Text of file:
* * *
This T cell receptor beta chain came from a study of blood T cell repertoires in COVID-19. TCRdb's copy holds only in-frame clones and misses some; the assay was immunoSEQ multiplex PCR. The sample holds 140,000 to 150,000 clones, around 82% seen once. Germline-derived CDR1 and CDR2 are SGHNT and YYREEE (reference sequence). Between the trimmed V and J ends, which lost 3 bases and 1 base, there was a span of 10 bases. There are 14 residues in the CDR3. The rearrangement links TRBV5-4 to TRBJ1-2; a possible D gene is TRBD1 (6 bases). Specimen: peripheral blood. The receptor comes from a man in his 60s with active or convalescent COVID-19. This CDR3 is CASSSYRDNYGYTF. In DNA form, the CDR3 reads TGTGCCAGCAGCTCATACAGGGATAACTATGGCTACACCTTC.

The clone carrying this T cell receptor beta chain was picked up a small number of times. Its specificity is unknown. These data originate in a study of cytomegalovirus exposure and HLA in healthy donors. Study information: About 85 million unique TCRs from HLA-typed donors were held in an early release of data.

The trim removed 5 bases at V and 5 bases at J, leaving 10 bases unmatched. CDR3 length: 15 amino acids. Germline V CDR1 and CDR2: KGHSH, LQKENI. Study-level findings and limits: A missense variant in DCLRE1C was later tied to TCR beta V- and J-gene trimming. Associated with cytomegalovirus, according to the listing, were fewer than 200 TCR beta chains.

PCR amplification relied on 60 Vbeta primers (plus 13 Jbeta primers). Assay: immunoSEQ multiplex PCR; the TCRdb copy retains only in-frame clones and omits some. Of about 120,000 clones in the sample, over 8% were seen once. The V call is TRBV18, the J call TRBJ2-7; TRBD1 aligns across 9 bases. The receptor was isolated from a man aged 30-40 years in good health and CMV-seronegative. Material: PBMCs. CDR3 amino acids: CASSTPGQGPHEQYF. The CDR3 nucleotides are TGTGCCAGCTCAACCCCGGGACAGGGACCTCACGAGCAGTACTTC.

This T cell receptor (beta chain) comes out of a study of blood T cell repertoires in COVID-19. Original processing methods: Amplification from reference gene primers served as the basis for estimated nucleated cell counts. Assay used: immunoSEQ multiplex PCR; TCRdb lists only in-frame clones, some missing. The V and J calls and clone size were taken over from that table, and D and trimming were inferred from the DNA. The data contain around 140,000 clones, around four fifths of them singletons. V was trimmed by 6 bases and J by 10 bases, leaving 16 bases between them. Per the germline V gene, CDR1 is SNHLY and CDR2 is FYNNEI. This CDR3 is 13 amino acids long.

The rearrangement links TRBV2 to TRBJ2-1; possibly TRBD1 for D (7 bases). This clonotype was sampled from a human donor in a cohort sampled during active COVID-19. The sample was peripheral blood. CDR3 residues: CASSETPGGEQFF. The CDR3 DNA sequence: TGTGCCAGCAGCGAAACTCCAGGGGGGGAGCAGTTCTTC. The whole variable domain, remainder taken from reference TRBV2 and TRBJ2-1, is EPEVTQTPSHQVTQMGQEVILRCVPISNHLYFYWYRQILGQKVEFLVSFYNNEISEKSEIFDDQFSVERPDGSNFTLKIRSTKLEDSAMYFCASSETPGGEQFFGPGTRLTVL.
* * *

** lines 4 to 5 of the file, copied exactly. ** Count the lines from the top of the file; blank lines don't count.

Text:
PCR amplification relied on 60 Vbeta primers (plus 13 Jbeta primers). Assay: immunoSEQ multiplex PCR; the TCRdb copy retains only in-frame clones and omits some. Of about 120,000 clones in the sample, over 8% were seen once. The V call is TRBV18, the J call TRBJ2-7; TRBD1 aligns across 9 bases. The receptor was isolated from a man aged 30-40 years in good health and CMV-seronegative. Material: PBMCs. CDR3 amino acids: CASSTPGQGPHEQYF. The CDR3 nucleotides are TGTGCCAGCTCAACCCCGGGACAGGGACCTCACGAGCAGTACTTC.

This T cell receptor (beta chain) comes out of a study of blood T cell repertoires in COVID-19. Original processing methods: Amplification from reference gene primers served as the basis for estimated nucleated cell counts. Assay used: immunoSEQ multiplex PCR; TCRdb lists only in-frame clones, some missing. The V and J calls and clone size were taken over from that table, and D and trimming were inferred from the DNA. The data contain around 140,000 clones, around four fifths of them singletons. V was trimmed by 6 bases and J by 10 bases, leaving 16 bases between them. Per the germline V gene, CDR1 is SNHLY and CDR2 is FYNNEI. This CDR3 is 13 amino acids long.